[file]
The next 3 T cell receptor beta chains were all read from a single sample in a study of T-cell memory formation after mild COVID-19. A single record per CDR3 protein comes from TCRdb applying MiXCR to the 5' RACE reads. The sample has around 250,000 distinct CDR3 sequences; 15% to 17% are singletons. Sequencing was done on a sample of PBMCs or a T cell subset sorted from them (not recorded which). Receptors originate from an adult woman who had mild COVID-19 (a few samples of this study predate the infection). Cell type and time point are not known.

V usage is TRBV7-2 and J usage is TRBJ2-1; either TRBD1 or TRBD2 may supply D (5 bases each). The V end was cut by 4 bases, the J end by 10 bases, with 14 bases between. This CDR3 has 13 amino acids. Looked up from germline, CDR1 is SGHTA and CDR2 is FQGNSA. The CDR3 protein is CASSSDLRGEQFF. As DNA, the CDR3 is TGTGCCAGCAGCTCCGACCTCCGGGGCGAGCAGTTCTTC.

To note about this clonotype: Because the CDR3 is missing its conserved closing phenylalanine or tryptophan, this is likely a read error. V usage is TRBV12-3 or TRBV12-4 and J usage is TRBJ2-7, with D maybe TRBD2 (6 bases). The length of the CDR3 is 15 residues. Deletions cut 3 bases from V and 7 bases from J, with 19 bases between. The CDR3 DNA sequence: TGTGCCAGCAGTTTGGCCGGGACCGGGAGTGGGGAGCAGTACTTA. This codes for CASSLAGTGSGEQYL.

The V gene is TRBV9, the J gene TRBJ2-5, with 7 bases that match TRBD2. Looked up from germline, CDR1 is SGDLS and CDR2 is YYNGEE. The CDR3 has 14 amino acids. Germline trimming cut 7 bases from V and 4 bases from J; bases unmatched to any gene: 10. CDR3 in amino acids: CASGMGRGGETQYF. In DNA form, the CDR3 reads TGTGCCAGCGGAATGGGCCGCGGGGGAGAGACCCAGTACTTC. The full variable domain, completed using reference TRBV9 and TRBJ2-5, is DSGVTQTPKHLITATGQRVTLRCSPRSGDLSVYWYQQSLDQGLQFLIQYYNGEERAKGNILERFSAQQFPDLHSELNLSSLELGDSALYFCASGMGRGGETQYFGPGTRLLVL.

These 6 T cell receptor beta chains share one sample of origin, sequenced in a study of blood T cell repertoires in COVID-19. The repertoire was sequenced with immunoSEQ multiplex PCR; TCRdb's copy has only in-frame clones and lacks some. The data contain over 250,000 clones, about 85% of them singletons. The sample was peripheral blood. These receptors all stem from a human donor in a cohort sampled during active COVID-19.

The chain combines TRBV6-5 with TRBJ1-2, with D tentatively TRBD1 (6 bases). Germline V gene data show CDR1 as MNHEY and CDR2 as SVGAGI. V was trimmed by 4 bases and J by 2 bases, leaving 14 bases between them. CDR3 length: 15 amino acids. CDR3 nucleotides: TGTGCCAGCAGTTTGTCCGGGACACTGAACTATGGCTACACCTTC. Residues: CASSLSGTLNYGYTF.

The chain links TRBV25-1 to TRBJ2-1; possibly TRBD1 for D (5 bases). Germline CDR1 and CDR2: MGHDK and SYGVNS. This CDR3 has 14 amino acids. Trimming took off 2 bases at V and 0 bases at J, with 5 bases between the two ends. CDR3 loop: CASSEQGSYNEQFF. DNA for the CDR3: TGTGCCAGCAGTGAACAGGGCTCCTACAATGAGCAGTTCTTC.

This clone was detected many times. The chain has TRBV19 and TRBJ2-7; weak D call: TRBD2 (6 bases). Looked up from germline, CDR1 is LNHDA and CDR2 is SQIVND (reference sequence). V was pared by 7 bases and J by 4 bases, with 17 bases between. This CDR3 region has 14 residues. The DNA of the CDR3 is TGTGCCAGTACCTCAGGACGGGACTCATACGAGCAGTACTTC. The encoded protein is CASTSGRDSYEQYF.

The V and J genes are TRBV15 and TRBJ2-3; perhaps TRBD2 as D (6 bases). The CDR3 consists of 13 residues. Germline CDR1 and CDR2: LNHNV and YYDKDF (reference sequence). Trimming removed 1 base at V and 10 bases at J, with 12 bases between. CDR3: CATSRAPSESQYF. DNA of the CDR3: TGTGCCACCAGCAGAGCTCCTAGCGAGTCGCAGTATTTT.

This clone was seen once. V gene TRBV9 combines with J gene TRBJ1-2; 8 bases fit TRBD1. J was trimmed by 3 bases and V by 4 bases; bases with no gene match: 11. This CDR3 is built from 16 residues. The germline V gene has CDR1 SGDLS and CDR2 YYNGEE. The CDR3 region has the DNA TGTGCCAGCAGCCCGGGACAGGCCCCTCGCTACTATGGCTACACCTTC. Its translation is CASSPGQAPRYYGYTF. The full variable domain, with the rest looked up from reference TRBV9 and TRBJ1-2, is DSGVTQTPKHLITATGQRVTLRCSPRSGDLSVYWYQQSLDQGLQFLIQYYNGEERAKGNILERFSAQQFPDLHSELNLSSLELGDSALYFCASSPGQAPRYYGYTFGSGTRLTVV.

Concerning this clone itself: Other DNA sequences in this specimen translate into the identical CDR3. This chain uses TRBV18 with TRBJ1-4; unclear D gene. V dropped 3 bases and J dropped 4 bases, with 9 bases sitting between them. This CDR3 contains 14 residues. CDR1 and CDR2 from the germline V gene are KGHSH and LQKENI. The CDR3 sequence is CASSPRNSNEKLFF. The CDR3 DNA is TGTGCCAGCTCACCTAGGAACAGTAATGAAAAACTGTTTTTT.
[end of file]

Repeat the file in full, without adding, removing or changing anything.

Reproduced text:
The next 3 T cell receptor beta chains were all read from a single sample in a study of T-cell memory formation after mild COVID-19. A single record per CDR3 protein comes from TCRdb applying MiXCR to the 5' RACE reads. The sample has around 250,000 distinct CDR3 sequences; 15% to 17% are singletons. Sequencing was done on a sample of PBMCs or a T cell subset sorted from them (not recorded which). Receptors originate from an adult woman who had mild COVID-19 (a few samples of this study predate the infection). Cell type and time point are not known.

V usage is TRBV7-2 and J usage is TRBJ2-1; either TRBD1 or TRBD2 may supply D (5 bases each). The V end was cut by 4 bases, the J end by 10 bases, with 14 bases between. This CDR3 has 13 amino acids. Looked up from germline, CDR1 is SGHTA and CDR2 is FQGNSA. The CDR3 protein is CASSSDLRGEQFF. As DNA, the CDR3 is TGTGCCAGCAGCTCCGACCTCCGGGGCGAGCAGTTCTTC.

To note about this clonotype: Because the CDR3 is missing its conserved closing phenylalanine or tryptophan, this is likely a read error. V usage is TRBV12-3 or TRBV12-4 and J usage is TRBJ2-7, with D maybe TRBD2 (6 bases). The length of the CDR3 is 15 residues. Deletions cut 3 bases from V and 7 bases from J, with 19 bases between. The CDR3 DNA sequence: TGTGCCAGCAGTTTGGCCGGGACCGGGAGTGGGGAGCAGTACTTA. This codes for CASSLAGTGSGEQYL.

The V gene is TRBV9, the J gene TRBJ2-5, with 7 bases that match TRBD2. Looked up from germline, CDR1 is SGDLS and CDR2 is YYNGEE. The CDR3 has 14 amino acids. Germline trimming cut 7 bases from V and 4 bases from J; bases unmatched to any gene: 10. CDR3 in amino acids: CASGMGRGGETQYF. In DNA form, the CDR3 reads TGTGCCAGCGGAATGGGCCGCGGGGGAGAGACCCAGTACTTC. The full variable domain, completed using reference TRBV9 and TRBJ2-5, is DSGVTQTPKHLITATGQRVTLRCSPRSGDLSVYWYQQSLDQGLQFLIQYYNGEERAKGNILERFSAQQFPDLHSELNLSSLELGDSALYFCASGMGRGGETQYFGPGTRLLVL.

These 6 T cell receptor beta chains share one sample of origin, sequenced in a study of blood T cell repertoires in COVID-19. The repertoire was sequenced with immunoSEQ multiplex PCR; TCRdb's copy has only in-frame clones and lacks some. The data contain over 250,000 clones, about 85% of them singletons. The sample was peripheral blood. These receptors all stem from a human donor in a cohort sampled during active COVID-19.

The chain combines TRBV6-5 with TRBJ1-2, with D tentatively TRBD1 (6 bases). Germline V gene data show CDR1 as MNHEY and CDR2 as SVGAGI. V was trimmed by 4 bases and J by 2 bases, leaving 14 bases between them. CDR3 length: 15 amino acids. CDR3 nucleotides: TGTGCCAGCAGTTTGTCCGGGACACTGAACTATGGCTACACCTTC. Residues: CASSLSGTLNYGYTF.

The chain links TRBV25-1 to TRBJ2-1; possibly TRBD1 for D (5 bases). Germline CDR1 and CDR2: MGHDK and SYGVNS. This CDR3 has 14 amino acids. Trimming took off 2 bases at V and 0 bases at J, with 5 bases between the two ends. CDR3 loop: CASSEQGSYNEQFF. DNA for the CDR3: TGTGCCAGCAGTGAACAGGGCTCCTACAATGAGCAGTTCTTC.

This clone was detected many times. The chain has TRBV19 and TRBJ2-7; weak D call: TRBD2 (6 bases). Looked up from germline, CDR1 is LNHDA and CDR2 is SQIVND (reference sequence). V was pared by 7 bases and J by 4 bases, with 17 bases between. This CDR3 region has 14 residues. The DNA of the CDR3 is TGTGCCAGTACCTCAGGACGGGACTCATACGAGCAGTACTTC. The encoded protein is CASTSGRDSYEQYF.

The V and J genes are TRBV15 and TRBJ2-3; perhaps TRBD2 as D (6 bases). The CDR3 consists of 13 residues. Germline CDR1 and CDR2: LNHNV and YYDKDF (reference sequence). Trimming removed 1 base at V and 10 bases at J, with 12 bases between. CDR3: CATSRAPSESQYF. DNA of the CDR3: TGTGCCACCAGCAGAGCTCCTAGCGAGTCGCAGTATTTT.

This clone was seen once. V gene TRBV9 combines with J gene TRBJ1-2; 8 bases fit TRBD1. J was trimmed by 3 bases and V by 4 bases; bases with no gene match: 11. This CDR3 is built from 16 residues. The germline V gene has CDR1 SGDLS and CDR2 YYNGEE. The CDR3 region has the DNA TGTGCCAGCAGCCCGGGACAGGCCCCTCGCTACTATGGCTACACCTTC. Its translation is CASSPGQAPRYYGYTF. The full variable domain, with the rest looked up from reference TRBV9 and TRBJ1-2, is DSGVTQTPKHLITATGQRVTLRCSPRSGDLSVYWYQQSLDQGLQFLIQYYNGEERAKGNILERFSAQQFPDLHSELNLSSLELGDSALYFCASSPGQAPRYYGYTFGSGTRLTVV.

Concerning this clone itself: Other DNA sequences in this specimen translate into the identical CDR3. This chain uses TRBV18 with TRBJ1-4; unclear D gene. V dropped 3 bases and J dropped 4 bases, with 9 bases sitting between them. This CDR3 contains 14 residues. CDR1 and CDR2 from the germline V gene are KGHSH and LQKENI. The CDR3 sequence is CASSPRNSNEKLFF. The CDR3 DNA is TGTGCCAGCTCACCTAGGAACAGTAATGAAAAACTGTTTTTT.